As Gothamist emerges from Fringe madness, there’s a bit of catching up to do. So today we bring you ideas about what shows to see next, and a review of one of them, Revolution Row, which aims to bring liberals’ bad dreams to life by showing what things might be like if religious conservatives get what they want.

First, things to keep in mind/in BlackBerry for the coming weeks:
The New York Musical Theatre Festival opens on Sept. 12 for its second year. There are far fewer entries than in the Fringe (sorry, we still have it on the brain) with around 30 mainstage performances including The Mistress Cycle, which interweaves the tales of four mistresses throughout history; Monica! The Musical (about that notorious White House sort-of mistress, who isn’t included in the latter show); and the groovy-looking sci-fi Wild Women of Planet Wongo. The full program is in this PDF, and tickets are at Theatermania.

2005_09_arts_slut2.jpgSlut, which a couple years ago was the first Fringe show to sell out all its tickets, has made it all the way to off-Broadway. (Oops, another Fringe reference. Sue us, it was a packed couple of weeks.) It’s about a guy who’s making his way through life on a string of one-night stands, and claims to be “the first musical to speak to the culture of promiscuity” without euphemisms. The opening is at the American Theatre of Actors on Sept. 13. Tickets at Telecharge.

Love him or hate him, Andrew Lloyd Webber’s work returns on 2 stages this fall: a revival (heh) of Jesus Christ Superstar opens at the Producers Club on Sept. 23, warming audiences up for Sir Webber’s new musical, The Woman in White, which opens Oct. 28. (Phew, made it. This is about as far from the Fringe as it’s possible to get.)

Finally, though there are going to be plenty of Hollywood celebrity sightings on New York stages this season, probably one of the most intriguing is going to be far from Broadway. Claire Danes will star in Tamar Rogoff’s Christina Olson: American Model at P.S. 122 beginning Sept. 22. Olson’s legs were paralyzed, but instead of using a wheelchair she created her own form of movement, and this is a dance piece inspired by her story. Tickets online at Theatermania.

After the jump: what about this weekend?

Our focus on the Fringe notwithstanding, plenty of other shows have opened in the last couple weeks and are still going on, and plenty more are heading in now. One such is Finding Pedro, which opened yesterday at Manhattan Theatre Source. Three citizens of Sherrill, TX are competing for a community service award, but all their efforts are comically thwarted by an influx of pesky ex-lovers and other riff-raff. James Heatherly is performing all the roles, which should be a neat trick. To make ticket reservations, call 212-501-4751. MTC, 177 MacDougal; Wed.-Fri. 8pm, Sat. 6:30 & 9pm

Alternatively, you could check out the world premiere run of Marc Blitzstein’s translation of Brecht’s Mother Courage, which is in previews at the Jean Cocteau Repertory and stars Lorinda Lisitza in the title role of a peddler trying to make ends meet during the Thirty Years’ War of the 1600’s. Though Blitzstein wrote the translation in the ’50s (it was never used), the current staging is likely to draw parallels with certain ongoing wars. Tickets online at Ticket Central. Bouwerie Lane Theatre, 330 Bowery; Wed. 7pm, Thurs.-Sat. 8pm, Sun. 3pm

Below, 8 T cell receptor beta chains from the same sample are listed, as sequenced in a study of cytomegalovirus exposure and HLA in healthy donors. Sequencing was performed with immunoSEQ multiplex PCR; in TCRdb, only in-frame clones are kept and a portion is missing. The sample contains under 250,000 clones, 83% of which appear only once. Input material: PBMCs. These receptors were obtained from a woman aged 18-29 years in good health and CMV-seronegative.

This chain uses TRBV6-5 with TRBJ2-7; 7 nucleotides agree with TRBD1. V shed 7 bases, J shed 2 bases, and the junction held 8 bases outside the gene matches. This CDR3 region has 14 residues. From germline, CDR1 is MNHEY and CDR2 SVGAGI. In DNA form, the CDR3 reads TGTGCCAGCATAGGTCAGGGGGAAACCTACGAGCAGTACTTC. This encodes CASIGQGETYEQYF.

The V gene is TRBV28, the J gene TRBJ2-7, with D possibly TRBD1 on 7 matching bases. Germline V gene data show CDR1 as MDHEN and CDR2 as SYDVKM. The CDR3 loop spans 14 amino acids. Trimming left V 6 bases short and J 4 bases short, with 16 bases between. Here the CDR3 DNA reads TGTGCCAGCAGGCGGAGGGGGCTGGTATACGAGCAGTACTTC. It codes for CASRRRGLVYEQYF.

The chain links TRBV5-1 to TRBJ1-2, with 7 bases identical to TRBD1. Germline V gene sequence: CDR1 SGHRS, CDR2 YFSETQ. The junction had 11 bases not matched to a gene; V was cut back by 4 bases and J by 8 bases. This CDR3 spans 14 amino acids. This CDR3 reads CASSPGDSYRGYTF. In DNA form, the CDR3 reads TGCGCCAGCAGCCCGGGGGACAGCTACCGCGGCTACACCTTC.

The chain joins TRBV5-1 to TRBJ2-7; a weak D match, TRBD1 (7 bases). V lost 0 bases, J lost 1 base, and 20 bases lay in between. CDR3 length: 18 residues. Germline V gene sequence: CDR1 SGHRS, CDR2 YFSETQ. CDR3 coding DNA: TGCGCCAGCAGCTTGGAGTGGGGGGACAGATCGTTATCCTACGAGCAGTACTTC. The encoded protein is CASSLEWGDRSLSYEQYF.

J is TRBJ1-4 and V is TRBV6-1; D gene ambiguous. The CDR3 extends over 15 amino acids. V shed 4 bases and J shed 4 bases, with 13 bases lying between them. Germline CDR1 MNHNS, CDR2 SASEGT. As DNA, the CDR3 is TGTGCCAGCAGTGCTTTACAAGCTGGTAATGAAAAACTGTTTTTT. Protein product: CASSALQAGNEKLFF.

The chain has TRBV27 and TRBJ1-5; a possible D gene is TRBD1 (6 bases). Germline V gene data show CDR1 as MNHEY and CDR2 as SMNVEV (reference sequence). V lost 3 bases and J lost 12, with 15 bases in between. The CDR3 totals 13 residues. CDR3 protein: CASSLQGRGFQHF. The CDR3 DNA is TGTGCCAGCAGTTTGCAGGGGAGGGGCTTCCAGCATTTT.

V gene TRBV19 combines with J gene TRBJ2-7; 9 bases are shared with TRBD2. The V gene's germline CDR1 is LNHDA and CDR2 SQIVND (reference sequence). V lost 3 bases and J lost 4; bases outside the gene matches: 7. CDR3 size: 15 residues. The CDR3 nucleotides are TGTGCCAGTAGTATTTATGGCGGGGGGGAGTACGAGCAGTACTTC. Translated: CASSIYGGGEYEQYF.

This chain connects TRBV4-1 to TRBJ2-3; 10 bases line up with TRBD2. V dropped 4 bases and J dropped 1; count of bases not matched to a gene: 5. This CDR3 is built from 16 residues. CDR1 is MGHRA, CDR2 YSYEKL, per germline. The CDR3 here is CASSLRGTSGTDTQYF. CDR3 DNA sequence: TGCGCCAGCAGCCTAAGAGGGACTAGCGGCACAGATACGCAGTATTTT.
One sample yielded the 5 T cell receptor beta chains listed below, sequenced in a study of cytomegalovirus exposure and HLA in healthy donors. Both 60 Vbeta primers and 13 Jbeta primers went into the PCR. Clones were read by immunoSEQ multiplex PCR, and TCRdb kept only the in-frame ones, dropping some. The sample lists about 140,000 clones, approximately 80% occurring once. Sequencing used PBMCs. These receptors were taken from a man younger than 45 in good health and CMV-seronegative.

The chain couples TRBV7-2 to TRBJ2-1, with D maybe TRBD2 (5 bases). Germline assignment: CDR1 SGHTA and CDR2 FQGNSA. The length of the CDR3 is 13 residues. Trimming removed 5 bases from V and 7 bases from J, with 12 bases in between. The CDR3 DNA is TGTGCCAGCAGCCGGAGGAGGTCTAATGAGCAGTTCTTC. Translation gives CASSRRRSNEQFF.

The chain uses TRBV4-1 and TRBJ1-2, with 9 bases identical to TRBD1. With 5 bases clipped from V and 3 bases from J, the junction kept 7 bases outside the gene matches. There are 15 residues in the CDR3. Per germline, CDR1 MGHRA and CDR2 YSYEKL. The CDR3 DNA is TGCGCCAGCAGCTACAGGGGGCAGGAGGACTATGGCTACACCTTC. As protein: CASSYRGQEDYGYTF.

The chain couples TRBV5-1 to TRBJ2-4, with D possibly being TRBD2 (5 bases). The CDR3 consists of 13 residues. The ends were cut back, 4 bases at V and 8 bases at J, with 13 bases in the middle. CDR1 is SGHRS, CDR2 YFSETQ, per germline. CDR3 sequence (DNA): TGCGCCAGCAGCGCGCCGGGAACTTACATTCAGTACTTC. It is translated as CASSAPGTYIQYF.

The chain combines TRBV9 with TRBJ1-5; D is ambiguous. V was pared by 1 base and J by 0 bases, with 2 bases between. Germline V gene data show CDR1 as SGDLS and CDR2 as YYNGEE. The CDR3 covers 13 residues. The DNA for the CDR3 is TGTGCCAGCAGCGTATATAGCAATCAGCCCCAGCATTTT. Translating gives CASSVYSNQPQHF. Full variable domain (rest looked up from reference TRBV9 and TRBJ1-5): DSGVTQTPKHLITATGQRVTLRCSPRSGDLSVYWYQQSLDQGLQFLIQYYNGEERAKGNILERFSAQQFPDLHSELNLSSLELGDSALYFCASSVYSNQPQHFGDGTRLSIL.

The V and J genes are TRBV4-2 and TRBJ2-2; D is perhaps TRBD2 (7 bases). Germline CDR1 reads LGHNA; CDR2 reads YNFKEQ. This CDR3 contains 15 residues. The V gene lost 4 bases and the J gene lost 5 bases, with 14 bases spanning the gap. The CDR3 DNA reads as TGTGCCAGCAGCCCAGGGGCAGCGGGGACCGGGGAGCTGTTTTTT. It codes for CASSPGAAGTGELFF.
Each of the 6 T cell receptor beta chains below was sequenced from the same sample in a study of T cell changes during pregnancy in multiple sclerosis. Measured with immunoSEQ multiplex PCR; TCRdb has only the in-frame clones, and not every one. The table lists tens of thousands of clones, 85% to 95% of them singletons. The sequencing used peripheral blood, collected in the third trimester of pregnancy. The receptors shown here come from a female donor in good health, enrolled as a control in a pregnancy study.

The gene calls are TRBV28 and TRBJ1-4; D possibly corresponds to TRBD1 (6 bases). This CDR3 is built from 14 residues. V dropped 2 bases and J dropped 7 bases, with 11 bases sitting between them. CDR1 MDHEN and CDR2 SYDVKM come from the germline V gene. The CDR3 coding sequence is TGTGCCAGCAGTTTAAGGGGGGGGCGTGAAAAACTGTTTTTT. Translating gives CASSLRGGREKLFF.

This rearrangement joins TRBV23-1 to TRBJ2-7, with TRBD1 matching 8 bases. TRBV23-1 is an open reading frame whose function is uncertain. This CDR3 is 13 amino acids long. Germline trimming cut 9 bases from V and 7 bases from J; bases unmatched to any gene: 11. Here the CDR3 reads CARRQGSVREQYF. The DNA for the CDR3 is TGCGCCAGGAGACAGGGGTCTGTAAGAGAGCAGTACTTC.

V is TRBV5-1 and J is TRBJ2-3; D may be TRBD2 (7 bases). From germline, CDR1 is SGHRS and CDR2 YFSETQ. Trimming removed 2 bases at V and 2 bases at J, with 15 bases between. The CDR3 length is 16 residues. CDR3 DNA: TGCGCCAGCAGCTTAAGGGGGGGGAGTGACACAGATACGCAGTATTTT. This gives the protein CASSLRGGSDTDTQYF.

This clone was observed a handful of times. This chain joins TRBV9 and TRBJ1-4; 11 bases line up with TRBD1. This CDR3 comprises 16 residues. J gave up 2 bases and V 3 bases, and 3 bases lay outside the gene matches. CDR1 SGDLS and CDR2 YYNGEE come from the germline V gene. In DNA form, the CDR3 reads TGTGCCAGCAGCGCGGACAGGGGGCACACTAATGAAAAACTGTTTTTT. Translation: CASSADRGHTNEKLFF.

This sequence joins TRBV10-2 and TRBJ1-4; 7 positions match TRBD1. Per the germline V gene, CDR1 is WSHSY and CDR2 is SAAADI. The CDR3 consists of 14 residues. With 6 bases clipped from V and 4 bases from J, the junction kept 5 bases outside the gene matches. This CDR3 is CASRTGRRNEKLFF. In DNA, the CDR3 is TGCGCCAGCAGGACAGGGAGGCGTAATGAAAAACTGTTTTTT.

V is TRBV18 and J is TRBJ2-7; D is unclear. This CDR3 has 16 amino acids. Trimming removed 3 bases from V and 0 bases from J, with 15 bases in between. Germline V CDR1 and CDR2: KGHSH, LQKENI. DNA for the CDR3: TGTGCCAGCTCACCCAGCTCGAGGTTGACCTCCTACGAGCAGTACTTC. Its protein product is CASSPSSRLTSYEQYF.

2005_09_arts_revolution.jpg Or you could travel somewhat into the future, figuratively speaking of course, by going to Edward Miller’s Revolution Row, which takes place ten years from now. The play doesn’t seem all that far-fetched in many ways, which is scary in and of itself. The deal is that radical conservatives have tightened their grip on American politics to the extent that newer civil rights are being rolled back or curtailed; what’s in question most here is gay rights. Reginald Mason (played with poise by Chris Gilmer) leads a band of other young gay men into jail after they don’t pay taxes, and from within the jail they carry on with the fight and recruit people from outside, straight and gay alike, to help. Most of the story, as well as the often laborious spelling out of political arguments, is revealed via interviews with a sympathetic TV reporter (the excellent Anna Lewis) and conversations with the jail warden (Jack Drucker, who manages the distasteful role well). The end is less bleak than Gothamist half expected, given the dire situation hypothesized, but even so, it would be hard not to leave without being in a bit of a daze, both from contemplating the future the play proposes (relatively happy ending notwithstanding) and from making it through some of the bumps in the quality of the show. The two main problems are the length and the preachiness, which together make it somewhat harder to appreciate the story that’s being acted out. The play is subtitled “A Call to Arms,” but even if all that’s intended is to make people concerned enough for the future to want to take action to prevent a scenario like this from coming to be, that effort is undercut by extraneous scenes and characters that muddle the power of the central conflict. Though the script is sometimes clumsy and has any number of stilted phrases, the acting is generally good, especially on the level of the actors seeming to really understand and live in their characters. The set is also quite interesting – the mere inclusion of a chain-link fence that covers the front of the stage, so that the audience has to be conscious of the characters’ imprisonment at all times, goes a long way toward setting the tone. All in all, Revolution Row doesn’t quite live up to the promise of its premise, mostly because even for a political call to arms, on stage it’s necessary to have an engaging, hopefully sometimes tense drama, and while there are certainly the makings of that here, the script needs a lot more paring before it will really show.
Photo by Ann Bartek.